A tendency has, however, developed for roping in all relations of the in-laws of the deceased wives in the matters of dowry deaths which, if not discouraged, is likely to affect the case of the prosecution even against the real culprits.
The Supreme Court in the matter of Monju Roy Vs State of West Bengal, decided on 17th April, 2015 highlighted the likely hood of naming all the family members in the complaint/FIR to built pressure on the husband and his relatives. The Supreme Court relying upon a previous judgement of Kans Raj Vs State fo Punjab, 2000 (5) SCC 207 held as follows:
“A tendency has, however, developed for roping in all relations of the in-laws of the deceased wives in the matters of dowry deaths which, if not discouraged, is likely to affect the case of the prosecution even against the real culprits. In their over enthusiasm and anxiety to seek conviction for maximum people, the parents of the deceased have been found to be making efforts for involving other relations which ultimately weaken the case of the prosecution even against the real accused as appears to have happened in the instant case.
The Court has, thus, to be careful in summoning distant relatives without there being specific material. Only the husband, his parents or at best close family members may be expected to demand dowry or to harass the wife but not distant relations, unless there is tangible material to support allegations made against such distant relations. Mere naming of distant relations is not enough to summon them in absence of any specific role and material to support such role”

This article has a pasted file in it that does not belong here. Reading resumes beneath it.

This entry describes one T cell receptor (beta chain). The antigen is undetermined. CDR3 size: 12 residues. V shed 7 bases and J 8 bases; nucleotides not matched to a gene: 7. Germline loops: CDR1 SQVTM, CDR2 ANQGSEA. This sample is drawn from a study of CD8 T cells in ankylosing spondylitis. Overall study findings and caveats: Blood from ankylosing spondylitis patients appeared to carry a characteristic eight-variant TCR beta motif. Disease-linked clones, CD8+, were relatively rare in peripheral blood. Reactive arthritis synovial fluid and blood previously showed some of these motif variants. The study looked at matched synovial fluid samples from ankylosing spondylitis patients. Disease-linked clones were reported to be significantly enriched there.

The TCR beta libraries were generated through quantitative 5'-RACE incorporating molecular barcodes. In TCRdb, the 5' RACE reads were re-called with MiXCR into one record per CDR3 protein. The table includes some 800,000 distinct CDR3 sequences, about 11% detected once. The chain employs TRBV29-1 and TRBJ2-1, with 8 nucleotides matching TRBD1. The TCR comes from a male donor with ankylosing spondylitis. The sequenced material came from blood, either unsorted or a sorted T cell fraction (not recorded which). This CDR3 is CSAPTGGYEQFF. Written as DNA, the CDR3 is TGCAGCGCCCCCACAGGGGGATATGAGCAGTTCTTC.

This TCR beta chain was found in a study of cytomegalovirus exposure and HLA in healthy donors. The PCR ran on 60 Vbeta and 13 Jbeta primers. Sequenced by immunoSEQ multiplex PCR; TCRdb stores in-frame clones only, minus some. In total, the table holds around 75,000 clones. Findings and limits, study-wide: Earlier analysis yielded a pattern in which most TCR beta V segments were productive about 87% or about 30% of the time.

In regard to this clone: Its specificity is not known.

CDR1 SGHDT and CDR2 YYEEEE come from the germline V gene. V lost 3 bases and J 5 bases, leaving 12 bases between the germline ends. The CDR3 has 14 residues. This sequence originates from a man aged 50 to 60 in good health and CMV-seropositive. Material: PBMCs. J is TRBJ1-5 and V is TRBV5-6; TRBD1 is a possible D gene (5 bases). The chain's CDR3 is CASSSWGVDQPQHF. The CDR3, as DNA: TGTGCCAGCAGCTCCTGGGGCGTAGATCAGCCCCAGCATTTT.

The Court has to adopt pragmatic view and when a girl dies an unnatural death, allegation of demand of dowry or harassment which follows cannot be weighed in golden scales. At the same time, omnibus allegation against all family members particularly against brothers and sisters and other relatives do not stand on same footing as husband and parents. In such case, apart from general allegation of demand of dowry court has to be satisfied that harassment was also caused by all the named members. Normally, it is the husband or parents of the husband who
may be benefited by the dowry and may be in a position to harass and not all other relatives, though no hard and fast rule can be laid down in that regard. It is also true that till such an unfortunate event takes place, the family members may not disclose the demand of dowry being a private matter and under the hope that the relationship of the couple may improve.
Monju Roy Vs State of West Bengal
Supreme Court; Criminal Appeal No. 1797 of 2012